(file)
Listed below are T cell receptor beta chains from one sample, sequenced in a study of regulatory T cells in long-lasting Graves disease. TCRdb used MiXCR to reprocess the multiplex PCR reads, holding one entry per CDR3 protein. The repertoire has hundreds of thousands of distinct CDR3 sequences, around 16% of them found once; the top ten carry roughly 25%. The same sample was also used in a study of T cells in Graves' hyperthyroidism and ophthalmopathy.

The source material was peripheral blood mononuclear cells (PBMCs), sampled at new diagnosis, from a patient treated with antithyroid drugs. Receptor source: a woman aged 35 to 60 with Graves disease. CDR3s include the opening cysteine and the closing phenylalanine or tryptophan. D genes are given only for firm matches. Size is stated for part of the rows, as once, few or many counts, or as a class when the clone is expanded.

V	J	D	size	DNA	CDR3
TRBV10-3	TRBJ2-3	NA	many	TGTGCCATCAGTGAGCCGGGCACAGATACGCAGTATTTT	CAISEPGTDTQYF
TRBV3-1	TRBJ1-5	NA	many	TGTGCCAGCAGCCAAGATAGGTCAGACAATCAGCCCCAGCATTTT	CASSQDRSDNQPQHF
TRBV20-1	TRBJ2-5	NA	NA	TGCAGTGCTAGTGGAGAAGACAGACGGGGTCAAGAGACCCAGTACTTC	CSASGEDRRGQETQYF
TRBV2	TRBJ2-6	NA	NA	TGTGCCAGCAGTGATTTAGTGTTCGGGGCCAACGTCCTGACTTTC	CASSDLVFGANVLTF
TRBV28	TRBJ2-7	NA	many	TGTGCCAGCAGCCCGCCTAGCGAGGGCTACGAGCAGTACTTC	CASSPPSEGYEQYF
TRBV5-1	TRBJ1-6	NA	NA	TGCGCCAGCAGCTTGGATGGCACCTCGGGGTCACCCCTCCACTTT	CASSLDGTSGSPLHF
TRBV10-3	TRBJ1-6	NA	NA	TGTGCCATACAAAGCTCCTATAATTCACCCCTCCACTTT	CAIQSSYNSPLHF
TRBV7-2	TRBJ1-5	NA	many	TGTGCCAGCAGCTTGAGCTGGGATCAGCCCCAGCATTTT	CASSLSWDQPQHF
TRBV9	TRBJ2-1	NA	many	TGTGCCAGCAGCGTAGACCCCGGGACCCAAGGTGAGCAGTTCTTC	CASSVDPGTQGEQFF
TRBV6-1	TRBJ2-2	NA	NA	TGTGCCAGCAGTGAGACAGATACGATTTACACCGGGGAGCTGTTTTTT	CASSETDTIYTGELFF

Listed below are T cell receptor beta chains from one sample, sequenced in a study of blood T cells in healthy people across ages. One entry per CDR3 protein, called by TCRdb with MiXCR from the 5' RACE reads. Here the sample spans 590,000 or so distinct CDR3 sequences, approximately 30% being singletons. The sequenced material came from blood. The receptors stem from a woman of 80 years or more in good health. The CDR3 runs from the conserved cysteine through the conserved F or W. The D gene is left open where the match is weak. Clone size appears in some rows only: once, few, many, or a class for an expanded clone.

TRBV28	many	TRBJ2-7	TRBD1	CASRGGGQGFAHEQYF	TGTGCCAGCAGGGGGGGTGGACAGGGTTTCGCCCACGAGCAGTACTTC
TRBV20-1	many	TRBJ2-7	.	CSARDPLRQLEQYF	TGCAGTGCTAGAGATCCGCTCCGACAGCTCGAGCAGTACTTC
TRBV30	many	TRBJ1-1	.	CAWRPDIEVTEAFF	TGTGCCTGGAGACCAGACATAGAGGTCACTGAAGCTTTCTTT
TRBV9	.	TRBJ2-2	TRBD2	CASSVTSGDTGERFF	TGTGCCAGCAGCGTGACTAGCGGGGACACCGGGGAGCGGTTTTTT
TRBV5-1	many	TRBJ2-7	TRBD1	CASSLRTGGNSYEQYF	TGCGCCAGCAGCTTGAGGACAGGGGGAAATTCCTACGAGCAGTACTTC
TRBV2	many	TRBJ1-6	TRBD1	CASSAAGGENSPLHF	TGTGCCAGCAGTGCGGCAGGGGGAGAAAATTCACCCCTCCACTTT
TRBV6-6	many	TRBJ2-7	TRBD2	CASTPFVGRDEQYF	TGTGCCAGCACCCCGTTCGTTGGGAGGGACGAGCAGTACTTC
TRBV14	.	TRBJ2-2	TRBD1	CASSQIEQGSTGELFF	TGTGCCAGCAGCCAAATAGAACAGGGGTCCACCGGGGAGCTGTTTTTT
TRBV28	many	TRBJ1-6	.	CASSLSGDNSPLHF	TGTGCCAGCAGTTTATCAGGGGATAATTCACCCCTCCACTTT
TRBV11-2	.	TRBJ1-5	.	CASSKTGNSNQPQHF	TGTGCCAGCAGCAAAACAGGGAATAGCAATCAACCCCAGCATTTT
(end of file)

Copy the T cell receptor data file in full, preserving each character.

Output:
Listed below are T cell receptor beta chains from one sample, sequenced in a study of regulatory T cells in long-lasting Graves disease. TCRdb used MiXCR to reprocess the multiplex PCR reads, holding one entry per CDR3 protein. The repertoire has hundreds of thousands of distinct CDR3 sequences, around 16% of them found once; the top ten carry roughly 25%. The same sample was also used in a study of T cells in Graves' hyperthyroidism and ophthalmopathy.

The source material was peripheral blood mononuclear cells (PBMCs), sampled at new diagnosis, from a patient treated with antithyroid drugs. Receptor source: a woman aged 35 to 60 with Graves disease. CDR3s include the opening cysteine and the closing phenylalanine or tryptophan. D genes are given only for firm matches. Size is stated for part of the rows, as once, few or many counts, or as a class when the clone is expanded.

V	J	D	size	DNA	CDR3
TRBV10-3	TRBJ2-3	NA	many	TGTGCCATCAGTGAGCCGGGCACAGATACGCAGTATTTT	CAISEPGTDTQYF
TRBV3-1	TRBJ1-5	NA	many	TGTGCCAGCAGCCAAGATAGGTCAGACAATCAGCCCCAGCATTTT	CASSQDRSDNQPQHF
TRBV20-1	TRBJ2-5	NA	NA	TGCAGTGCTAGTGGAGAAGACAGACGGGGTCAAGAGACCCAGTACTTC	CSASGEDRRGQETQYF
TRBV2	TRBJ2-6	NA	NA	TGTGCCAGCAGTGATTTAGTGTTCGGGGCCAACGTCCTGACTTTC	CASSDLVFGANVLTF
TRBV28	TRBJ2-7	NA	many	TGTGCCAGCAGCCCGCCTAGCGAGGGCTACGAGCAGTACTTC	CASSPPSEGYEQYF
TRBV5-1	TRBJ1-6	NA	NA	TGCGCCAGCAGCTTGGATGGCACCTCGGGGTCACCCCTCCACTTT	CASSLDGTSGSPLHF
TRBV10-3	TRBJ1-6	NA	NA	TGTGCCATACAAAGCTCCTATAATTCACCCCTCCACTTT	CAIQSSYNSPLHF
TRBV7-2	TRBJ1-5	NA	many	TGTGCCAGCAGCTTGAGCTGGGATCAGCCCCAGCATTTT	CASSLSWDQPQHF
TRBV9	TRBJ2-1	NA	many	TGTGCCAGCAGCGTAGACCCCGGGACCCAAGGTGAGCAGTTCTTC	CASSVDPGTQGEQFF
TRBV6-1	TRBJ2-2	NA	NA	TGTGCCAGCAGTGAGACAGATACGATTTACACCGGGGAGCTGTTTTTT	CASSETDTIYTGELFF

Listed below are T cell receptor beta chains from one sample, sequenced in a study of blood T cells in healthy people across ages. One entry per CDR3 protein, called by TCRdb with MiXCR from the 5' RACE reads. Here the sample spans 590,000 or so distinct CDR3 sequences, approximately 30% being singletons. The sequenced material came from blood. The receptors stem from a woman of 80 years or more in good health. The CDR3 runs from the conserved cysteine through the conserved F or W. The D gene is left open where the match is weak. Clone size appears in some rows only: once, few, many, or a class for an expanded clone.

TRBV28	many	TRBJ2-7	TRBD1	CASRGGGQGFAHEQYF	TGTGCCAGCAGGGGGGGTGGACAGGGTTTCGCCCACGAGCAGTACTTC
TRBV20-1	many	TRBJ2-7	.	CSARDPLRQLEQYF	TGCAGTGCTAGAGATCCGCTCCGACAGCTCGAGCAGTACTTC
TRBV30	many	TRBJ1-1	.	CAWRPDIEVTEAFF	TGTGCCTGGAGACCAGACATAGAGGTCACTGAAGCTTTCTTT
TRBV9	.	TRBJ2-2	TRBD2	CASSVTSGDTGERFF	TGTGCCAGCAGCGTGACTAGCGGGGACACCGGGGAGCGGTTTTTT
TRBV5-1	many	TRBJ2-7	TRBD1	CASSLRTGGNSYEQYF	TGCGCCAGCAGCTTGAGGACAGGGGGAAATTCCTACGAGCAGTACTTC
TRBV2	many	TRBJ1-6	TRBD1	CASSAAGGENSPLHF	TGTGCCAGCAGTGCGGCAGGGGGAGAAAATTCACCCCTCCACTTT
TRBV6-6	many	TRBJ2-7	TRBD2	CASTPFVGRDEQYF	TGTGCCAGCACCCCGTTCGTTGGGAGGGACGAGCAGTACTTC
TRBV14	.	TRBJ2-2	TRBD1	CASSQIEQGSTGELFF	TGTGCCAGCAGCCAAATAGAACAGGGGTCCACCGGGGAGCTGTTTTTT
TRBV28	many	TRBJ1-6	.	CASSLSGDNSPLHF	TGTGCCAGCAGTTTATCAGGGGATAATTCACCCCTCCACTTT
TRBV11-2	.	TRBJ1-5	.	CASSKTGNSNQPQHF	TGTGCCAGCAGCAAAACAGGGAATAGCAATCAACCCCAGCATTTT